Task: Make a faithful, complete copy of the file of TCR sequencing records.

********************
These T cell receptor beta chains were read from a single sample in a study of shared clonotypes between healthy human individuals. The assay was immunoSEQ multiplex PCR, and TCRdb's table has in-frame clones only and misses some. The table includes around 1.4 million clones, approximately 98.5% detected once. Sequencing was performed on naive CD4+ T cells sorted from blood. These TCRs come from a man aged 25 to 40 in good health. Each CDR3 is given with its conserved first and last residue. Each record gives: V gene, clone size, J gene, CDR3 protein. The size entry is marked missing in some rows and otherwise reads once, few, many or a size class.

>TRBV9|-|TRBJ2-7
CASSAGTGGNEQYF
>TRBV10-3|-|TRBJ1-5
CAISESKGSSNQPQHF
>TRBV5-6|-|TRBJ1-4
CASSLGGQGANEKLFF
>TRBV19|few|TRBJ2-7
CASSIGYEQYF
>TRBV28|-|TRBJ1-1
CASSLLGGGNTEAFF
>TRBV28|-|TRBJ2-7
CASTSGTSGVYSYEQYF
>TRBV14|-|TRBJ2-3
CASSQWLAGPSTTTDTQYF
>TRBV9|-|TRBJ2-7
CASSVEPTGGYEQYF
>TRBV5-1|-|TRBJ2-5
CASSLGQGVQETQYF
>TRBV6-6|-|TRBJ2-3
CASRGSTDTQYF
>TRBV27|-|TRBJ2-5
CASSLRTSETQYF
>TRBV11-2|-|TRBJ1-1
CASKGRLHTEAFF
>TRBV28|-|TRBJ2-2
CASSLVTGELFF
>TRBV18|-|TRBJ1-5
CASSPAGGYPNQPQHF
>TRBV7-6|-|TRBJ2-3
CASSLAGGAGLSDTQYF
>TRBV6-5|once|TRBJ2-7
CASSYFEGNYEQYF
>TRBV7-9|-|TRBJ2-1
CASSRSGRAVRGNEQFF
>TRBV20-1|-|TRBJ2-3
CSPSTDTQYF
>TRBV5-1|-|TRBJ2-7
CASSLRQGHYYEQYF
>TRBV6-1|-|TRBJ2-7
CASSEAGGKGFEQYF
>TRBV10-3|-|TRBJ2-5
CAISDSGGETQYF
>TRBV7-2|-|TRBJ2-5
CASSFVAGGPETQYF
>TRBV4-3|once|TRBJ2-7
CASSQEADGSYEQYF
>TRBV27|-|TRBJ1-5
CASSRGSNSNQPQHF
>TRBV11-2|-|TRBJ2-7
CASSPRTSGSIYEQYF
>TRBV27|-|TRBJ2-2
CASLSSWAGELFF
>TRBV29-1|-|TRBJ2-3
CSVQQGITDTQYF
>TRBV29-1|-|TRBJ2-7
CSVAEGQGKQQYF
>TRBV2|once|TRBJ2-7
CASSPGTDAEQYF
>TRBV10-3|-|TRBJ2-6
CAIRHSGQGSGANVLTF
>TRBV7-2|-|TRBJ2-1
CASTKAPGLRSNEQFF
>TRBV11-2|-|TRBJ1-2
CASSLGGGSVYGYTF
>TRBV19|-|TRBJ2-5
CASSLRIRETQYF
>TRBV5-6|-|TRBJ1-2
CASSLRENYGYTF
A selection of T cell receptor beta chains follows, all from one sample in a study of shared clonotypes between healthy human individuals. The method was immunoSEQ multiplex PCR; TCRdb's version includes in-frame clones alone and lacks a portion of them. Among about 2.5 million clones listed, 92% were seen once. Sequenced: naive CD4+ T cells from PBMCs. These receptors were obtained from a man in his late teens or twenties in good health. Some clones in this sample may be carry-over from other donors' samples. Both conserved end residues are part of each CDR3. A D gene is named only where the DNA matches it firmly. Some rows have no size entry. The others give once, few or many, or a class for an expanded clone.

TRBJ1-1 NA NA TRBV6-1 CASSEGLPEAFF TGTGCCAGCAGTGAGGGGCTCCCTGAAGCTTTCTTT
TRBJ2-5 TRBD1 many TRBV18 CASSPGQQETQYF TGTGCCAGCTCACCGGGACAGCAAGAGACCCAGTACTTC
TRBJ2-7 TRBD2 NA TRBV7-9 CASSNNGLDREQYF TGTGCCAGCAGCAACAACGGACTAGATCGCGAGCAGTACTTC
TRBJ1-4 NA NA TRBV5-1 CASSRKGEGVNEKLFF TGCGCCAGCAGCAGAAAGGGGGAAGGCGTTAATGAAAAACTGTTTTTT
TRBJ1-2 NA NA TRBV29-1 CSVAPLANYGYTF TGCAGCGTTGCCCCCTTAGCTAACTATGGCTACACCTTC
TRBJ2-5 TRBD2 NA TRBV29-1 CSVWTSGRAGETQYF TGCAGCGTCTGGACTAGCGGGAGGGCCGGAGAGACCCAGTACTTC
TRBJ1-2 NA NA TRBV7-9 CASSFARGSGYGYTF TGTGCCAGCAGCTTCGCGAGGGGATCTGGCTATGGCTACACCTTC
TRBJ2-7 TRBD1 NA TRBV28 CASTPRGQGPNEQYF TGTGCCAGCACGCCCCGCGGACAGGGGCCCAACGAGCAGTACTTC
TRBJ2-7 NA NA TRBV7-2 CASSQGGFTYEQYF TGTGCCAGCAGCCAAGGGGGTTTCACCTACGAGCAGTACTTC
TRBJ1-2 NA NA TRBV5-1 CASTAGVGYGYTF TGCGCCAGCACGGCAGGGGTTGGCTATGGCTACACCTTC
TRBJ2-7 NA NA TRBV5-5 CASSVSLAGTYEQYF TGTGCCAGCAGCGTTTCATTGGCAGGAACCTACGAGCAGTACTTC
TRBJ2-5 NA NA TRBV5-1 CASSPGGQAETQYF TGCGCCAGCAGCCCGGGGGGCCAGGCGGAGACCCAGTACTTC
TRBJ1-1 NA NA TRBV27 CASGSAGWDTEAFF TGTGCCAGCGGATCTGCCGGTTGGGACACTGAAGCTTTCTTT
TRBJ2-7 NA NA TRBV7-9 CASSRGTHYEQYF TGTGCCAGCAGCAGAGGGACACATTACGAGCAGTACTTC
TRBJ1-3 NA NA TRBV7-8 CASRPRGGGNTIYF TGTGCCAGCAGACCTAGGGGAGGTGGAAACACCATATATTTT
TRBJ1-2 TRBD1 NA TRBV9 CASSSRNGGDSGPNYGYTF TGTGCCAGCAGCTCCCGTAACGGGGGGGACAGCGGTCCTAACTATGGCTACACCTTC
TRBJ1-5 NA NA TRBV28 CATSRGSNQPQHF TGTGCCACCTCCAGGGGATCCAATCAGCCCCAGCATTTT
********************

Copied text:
These T cell receptor beta chains were read from a single sample in a study of shared clonotypes between healthy human individuals. The assay was immunoSEQ multiplex PCR, and TCRdb's table has in-frame clones only and misses some. The table includes around 1.4 million clones, approximately 98.5% detected once. Sequencing was performed on naive CD4+ T cells sorted from blood. These TCRs come from a man aged 25 to 40 in good health. Each CDR3 is given with its conserved first and last residue. Each record gives: V gene, clone size, J gene, CDR3 protein. The size entry is marked missing in some rows and otherwise reads once, few, many or a size class.

>TRBV9|-|TRBJ2-7
CASSAGTGGNEQYF
>TRBV10-3|-|TRBJ1-5
CAISESKGSSNQPQHF
>TRBV5-6|-|TRBJ1-4
CASSLGGQGANEKLFF
>TRBV19|few|TRBJ2-7
CASSIGYEQYF
>TRBV28|-|TRBJ1-1
CASSLLGGGNTEAFF
>TRBV28|-|TRBJ2-7
CASTSGTSGVYSYEQYF
>TRBV14|-|TRBJ2-3
CASSQWLAGPSTTTDTQYF
>TRBV9|-|TRBJ2-7
CASSVEPTGGYEQYF
>TRBV5-1|-|TRBJ2-5
CASSLGQGVQETQYF
>TRBV6-6|-|TRBJ2-3
CASRGSTDTQYF
>TRBV27|-|TRBJ2-5
CASSLRTSETQYF
>TRBV11-2|-|TRBJ1-1
CASKGRLHTEAFF
>TRBV28|-|TRBJ2-2
CASSLVTGELFF
>TRBV18|-|TRBJ1-5
CASSPAGGYPNQPQHF
>TRBV7-6|-|TRBJ2-3
CASSLAGGAGLSDTQYF
>TRBV6-5|once|TRBJ2-7
CASSYFEGNYEQYF
>TRBV7-9|-|TRBJ2-1
CASSRSGRAVRGNEQFF
>TRBV20-1|-|TRBJ2-3
CSPSTDTQYF
>TRBV5-1|-|TRBJ2-7
CASSLRQGHYYEQYF
>TRBV6-1|-|TRBJ2-7
CASSEAGGKGFEQYF
>TRBV10-3|-|TRBJ2-5
CAISDSGGETQYF
>TRBV7-2|-|TRBJ2-5
CASSFVAGGPETQYF
>TRBV4-3|once|TRBJ2-7
CASSQEADGSYEQYF
>TRBV27|-|TRBJ1-5
CASSRGSNSNQPQHF
>TRBV11-2|-|TRBJ2-7
CASSPRTSGSIYEQYF
>TRBV27|-|TRBJ2-2
CASLSSWAGELFF
>TRBV29-1|-|TRBJ2-3
CSVQQGITDTQYF
>TRBV29-1|-|TRBJ2-7
CSVAEGQGKQQYF
>TRBV2|once|TRBJ2-7
CASSPGTDAEQYF
>TRBV10-3|-|TRBJ2-6
CAIRHSGQGSGANVLTF
>TRBV7-2|-|TRBJ2-1
CASTKAPGLRSNEQFF
>TRBV11-2|-|TRBJ1-2
CASSLGGGSVYGYTF
>TRBV19|-|TRBJ2-5
CASSLRIRETQYF
>TRBV5-6|-|TRBJ1-2
CASSLRENYGYTF
A selection of T cell receptor beta chains follows, all from one sample in a study of shared clonotypes between healthy human individuals. The method was immunoSEQ multiplex PCR; TCRdb's version includes in-frame clones alone and lacks a portion of them. Among about 2.5 million clones listed, 92% were seen once. Sequenced: naive CD4+ T cells from PBMCs. These receptors were obtained from a man in his late teens or twenties in good health. Some clones in this sample may be carry-over from other donors' samples. Both conserved end residues are part of each CDR3. A D gene is named only where the DNA matches it firmly. Some rows have no size entry. The others give once, few or many, or a class for an expanded clone.

TRBJ1-1 NA NA TRBV6-1 CASSEGLPEAFF TGTGCCAGCAGTGAGGGGCTCCCTGAAGCTTTCTTT
TRBJ2-5 TRBD1 many TRBV18 CASSPGQQETQYF TGTGCCAGCTCACCGGGACAGCAAGAGACCCAGTACTTC
TRBJ2-7 TRBD2 NA TRBV7-9 CASSNNGLDREQYF TGTGCCAGCAGCAACAACGGACTAGATCGCGAGCAGTACTTC
TRBJ1-4 NA NA TRBV5-1 CASSRKGEGVNEKLFF TGCGCCAGCAGCAGAAAGGGGGAAGGCGTTAATGAAAAACTGTTTTTT
TRBJ1-2 NA NA TRBV29-1 CSVAPLANYGYTF TGCAGCGTTGCCCCCTTAGCTAACTATGGCTACACCTTC
TRBJ2-5 TRBD2 NA TRBV29-1 CSVWTSGRAGETQYF TGCAGCGTCTGGACTAGCGGGAGGGCCGGAGAGACCCAGTACTTC
TRBJ1-2 NA NA TRBV7-9 CASSFARGSGYGYTF TGTGCCAGCAGCTTCGCGAGGGGATCTGGCTATGGCTACACCTTC
TRBJ2-7 TRBD1 NA TRBV28 CASTPRGQGPNEQYF TGTGCCAGCACGCCCCGCGGACAGGGGCCCAACGAGCAGTACTTC
TRBJ2-7 NA NA TRBV7-2 CASSQGGFTYEQYF TGTGCCAGCAGCCAAGGGGGTTTCACCTACGAGCAGTACTTC
TRBJ1-2 NA NA TRBV5-1 CASTAGVGYGYTF TGCGCCAGCACGGCAGGGGTTGGCTATGGCTACACCTTC
TRBJ2-7 NA NA TRBV5-5 CASSVSLAGTYEQYF TGTGCCAGCAGCGTTTCATTGGCAGGAACCTACGAGCAGTACTTC
TRBJ2-5 NA NA TRBV5-1 CASSPGGQAETQYF TGCGCCAGCAGCCCGGGGGGCCAGGCGGAGACCCAGTACTTC
TRBJ1-1 NA NA TRBV27 CASGSAGWDTEAFF TGTGCCAGCGGATCTGCCGGTTGGGACACTGAAGCTTTCTTT
TRBJ2-7 NA NA TRBV7-9 CASSRGTHYEQYF TGTGCCAGCAGCAGAGGGACACATTACGAGCAGTACTTC
TRBJ1-3 NA NA TRBV7-8 CASRPRGGGNTIYF TGTGCCAGCAGACCTAGGGGAGGTGGAAACACCATATATTTT
TRBJ1-2 TRBD1 NA TRBV9 CASSSRNGGDSGPNYGYTF TGTGCCAGCAGCTCCCGTAACGGGGGGGACAGCGGTCCTAACTATGGCTACACCTTC
TRBJ1-5 NA NA TRBV28 CATSRGSNQPQHF TGTGCCACCTCCAGGGGATCCAATCAGCCCCAGCATTTT